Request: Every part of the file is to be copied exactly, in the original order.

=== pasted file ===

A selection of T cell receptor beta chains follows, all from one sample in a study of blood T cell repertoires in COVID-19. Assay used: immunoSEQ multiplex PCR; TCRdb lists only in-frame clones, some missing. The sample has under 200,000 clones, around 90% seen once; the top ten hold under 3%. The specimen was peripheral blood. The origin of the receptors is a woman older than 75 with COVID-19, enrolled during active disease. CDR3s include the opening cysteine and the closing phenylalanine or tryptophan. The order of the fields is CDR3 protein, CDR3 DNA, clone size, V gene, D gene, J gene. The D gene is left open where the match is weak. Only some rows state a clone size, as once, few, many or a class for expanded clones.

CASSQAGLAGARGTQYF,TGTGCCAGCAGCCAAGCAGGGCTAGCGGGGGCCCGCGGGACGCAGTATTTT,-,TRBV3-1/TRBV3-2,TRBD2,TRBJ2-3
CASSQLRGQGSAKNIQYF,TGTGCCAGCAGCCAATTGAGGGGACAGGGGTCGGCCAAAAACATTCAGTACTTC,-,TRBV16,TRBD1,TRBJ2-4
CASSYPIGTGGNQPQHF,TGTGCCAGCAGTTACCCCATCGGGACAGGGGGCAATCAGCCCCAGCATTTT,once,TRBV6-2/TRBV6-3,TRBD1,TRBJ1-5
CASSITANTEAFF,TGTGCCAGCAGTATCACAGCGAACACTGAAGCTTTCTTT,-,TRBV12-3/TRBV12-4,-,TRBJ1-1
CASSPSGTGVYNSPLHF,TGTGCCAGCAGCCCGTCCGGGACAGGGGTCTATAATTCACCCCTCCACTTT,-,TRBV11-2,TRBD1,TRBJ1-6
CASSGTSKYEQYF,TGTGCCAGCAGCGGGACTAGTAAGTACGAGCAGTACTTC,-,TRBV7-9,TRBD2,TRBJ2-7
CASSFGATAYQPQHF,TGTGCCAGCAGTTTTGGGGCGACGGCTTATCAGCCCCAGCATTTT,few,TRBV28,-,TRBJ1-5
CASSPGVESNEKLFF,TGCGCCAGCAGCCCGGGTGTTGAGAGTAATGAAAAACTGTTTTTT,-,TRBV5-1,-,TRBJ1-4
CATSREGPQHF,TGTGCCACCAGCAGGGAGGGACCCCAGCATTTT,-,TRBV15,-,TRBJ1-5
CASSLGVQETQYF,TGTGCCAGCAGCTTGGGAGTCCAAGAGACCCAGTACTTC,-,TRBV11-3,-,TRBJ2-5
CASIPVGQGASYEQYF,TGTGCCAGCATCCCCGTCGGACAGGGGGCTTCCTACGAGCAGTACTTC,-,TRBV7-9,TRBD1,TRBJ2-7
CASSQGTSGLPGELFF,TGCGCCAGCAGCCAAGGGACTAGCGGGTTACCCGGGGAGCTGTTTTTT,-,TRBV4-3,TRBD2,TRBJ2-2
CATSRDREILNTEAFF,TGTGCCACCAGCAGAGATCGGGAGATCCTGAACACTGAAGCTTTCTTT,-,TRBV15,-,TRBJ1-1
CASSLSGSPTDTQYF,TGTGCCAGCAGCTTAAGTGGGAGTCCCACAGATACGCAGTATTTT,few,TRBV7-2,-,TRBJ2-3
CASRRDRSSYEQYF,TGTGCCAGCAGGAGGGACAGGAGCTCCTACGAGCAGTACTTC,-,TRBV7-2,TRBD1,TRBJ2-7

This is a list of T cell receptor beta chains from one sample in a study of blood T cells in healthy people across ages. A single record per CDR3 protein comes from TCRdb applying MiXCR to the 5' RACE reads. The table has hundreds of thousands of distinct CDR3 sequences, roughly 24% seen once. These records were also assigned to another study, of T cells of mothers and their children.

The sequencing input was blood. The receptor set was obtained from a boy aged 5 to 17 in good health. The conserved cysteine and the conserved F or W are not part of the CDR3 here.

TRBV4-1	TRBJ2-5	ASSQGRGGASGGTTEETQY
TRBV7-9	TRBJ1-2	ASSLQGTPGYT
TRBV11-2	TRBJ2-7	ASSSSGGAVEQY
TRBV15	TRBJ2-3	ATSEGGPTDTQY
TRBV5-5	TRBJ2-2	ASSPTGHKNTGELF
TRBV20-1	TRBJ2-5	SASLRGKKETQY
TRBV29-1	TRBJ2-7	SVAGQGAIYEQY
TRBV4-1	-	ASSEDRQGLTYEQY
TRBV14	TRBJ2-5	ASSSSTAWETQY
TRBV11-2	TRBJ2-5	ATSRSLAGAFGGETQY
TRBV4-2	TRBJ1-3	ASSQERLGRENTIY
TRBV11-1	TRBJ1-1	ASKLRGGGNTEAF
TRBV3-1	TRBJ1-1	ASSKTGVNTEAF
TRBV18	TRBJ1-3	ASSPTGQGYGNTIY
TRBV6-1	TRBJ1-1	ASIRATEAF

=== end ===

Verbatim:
A selection of T cell receptor beta chains follows, all from one sample in a study of blood T cell repertoires in COVID-19. Assay used: immunoSEQ multiplex PCR; TCRdb lists only in-frame clones, some missing. The sample has under 200,000 clones, around 90% seen once; the top ten hold under 3%. The specimen was peripheral blood. The origin of the receptors is a woman older than 75 with COVID-19, enrolled during active disease. CDR3s include the opening cysteine and the closing phenylalanine or tryptophan. The order of the fields is CDR3 protein, CDR3 DNA, clone size, V gene, D gene, J gene. The D gene is left open where the match is weak. Only some rows state a clone size, as once, few, many or a class for expanded clones.

CASSQAGLAGARGTQYF,TGTGCCAGCAGCCAAGCAGGGCTAGCGGGGGCCCGCGGGACGCAGTATTTT,-,TRBV3-1/TRBV3-2,TRBD2,TRBJ2-3
CASSQLRGQGSAKNIQYF,TGTGCCAGCAGCCAATTGAGGGGACAGGGGTCGGCCAAAAACATTCAGTACTTC,-,TRBV16,TRBD1,TRBJ2-4
CASSYPIGTGGNQPQHF,TGTGCCAGCAGTTACCCCATCGGGACAGGGGGCAATCAGCCCCAGCATTTT,once,TRBV6-2/TRBV6-3,TRBD1,TRBJ1-5
CASSITANTEAFF,TGTGCCAGCAGTATCACAGCGAACACTGAAGCTTTCTTT,-,TRBV12-3/TRBV12-4,-,TRBJ1-1
CASSPSGTGVYNSPLHF,TGTGCCAGCAGCCCGTCCGGGACAGGGGTCTATAATTCACCCCTCCACTTT,-,TRBV11-2,TRBD1,TRBJ1-6
CASSGTSKYEQYF,TGTGCCAGCAGCGGGACTAGTAAGTACGAGCAGTACTTC,-,TRBV7-9,TRBD2,TRBJ2-7
CASSFGATAYQPQHF,TGTGCCAGCAGTTTTGGGGCGACGGCTTATCAGCCCCAGCATTTT,few,TRBV28,-,TRBJ1-5
CASSPGVESNEKLFF,TGCGCCAGCAGCCCGGGTGTTGAGAGTAATGAAAAACTGTTTTTT,-,TRBV5-1,-,TRBJ1-4
CATSREGPQHF,TGTGCCACCAGCAGGGAGGGACCCCAGCATTTT,-,TRBV15,-,TRBJ1-5
CASSLGVQETQYF,TGTGCCAGCAGCTTGGGAGTCCAAGAGACCCAGTACTTC,-,TRBV11-3,-,TRBJ2-5
CASIPVGQGASYEQYF,TGTGCCAGCATCCCCGTCGGACAGGGGGCTTCCTACGAGCAGTACTTC,-,TRBV7-9,TRBD1,TRBJ2-7
CASSQGTSGLPGELFF,TGCGCCAGCAGCCAAGGGACTAGCGGGTTACCCGGGGAGCTGTTTTTT,-,TRBV4-3,TRBD2,TRBJ2-2
CATSRDREILNTEAFF,TGTGCCACCAGCAGAGATCGGGAGATCCTGAACACTGAAGCTTTCTTT,-,TRBV15,-,TRBJ1-1
CASSLSGSPTDTQYF,TGTGCCAGCAGCTTAAGTGGGAGTCCCACAGATACGCAGTATTTT,few,TRBV7-2,-,TRBJ2-3
CASRRDRSSYEQYF,TGTGCCAGCAGGAGGGACAGGAGCTCCTACGAGCAGTACTTC,-,TRBV7-2,TRBD1,TRBJ2-7

This is a list of T cell receptor beta chains from one sample in a study of blood T cells in healthy people across ages. A single record per CDR3 protein comes from TCRdb applying MiXCR to the 5' RACE reads. The table has hundreds of thousands of distinct CDR3 sequences, roughly 24% seen once. These records were also assigned to another study, of T cells of mothers and their children.

The sequencing input was blood. The receptor set was obtained from a boy aged 5 to 17 in good health. The conserved cysteine and the conserved F or W are not part of the CDR3 here.

TRBV4-1	TRBJ2-5	ASSQGRGGASGGTTEETQY
TRBV7-9	TRBJ1-2	ASSLQGTPGYT
TRBV11-2	TRBJ2-7	ASSSSGGAVEQY
TRBV15	TRBJ2-3	ATSEGGPTDTQY
TRBV5-5	TRBJ2-2	ASSPTGHKNTGELF
TRBV20-1	TRBJ2-5	SASLRGKKETQY
TRBV29-1	TRBJ2-7	SVAGQGAIYEQY
TRBV4-1	-	ASSEDRQGLTYEQY
TRBV14	TRBJ2-5	ASSSSTAWETQY
TRBV11-2	TRBJ2-5	ATSRSLAGAFGGETQY
TRBV4-2	TRBJ1-3	ASSQERLGRENTIY
TRBV11-1	TRBJ1-1	ASKLRGGGNTEAF
TRBV3-1	TRBJ1-1	ASSKTGVNTEAF
TRBV18	TRBJ1-3	ASSPTGQGYGNTIY
TRBV6-1	TRBJ1-1	ASIRATEAF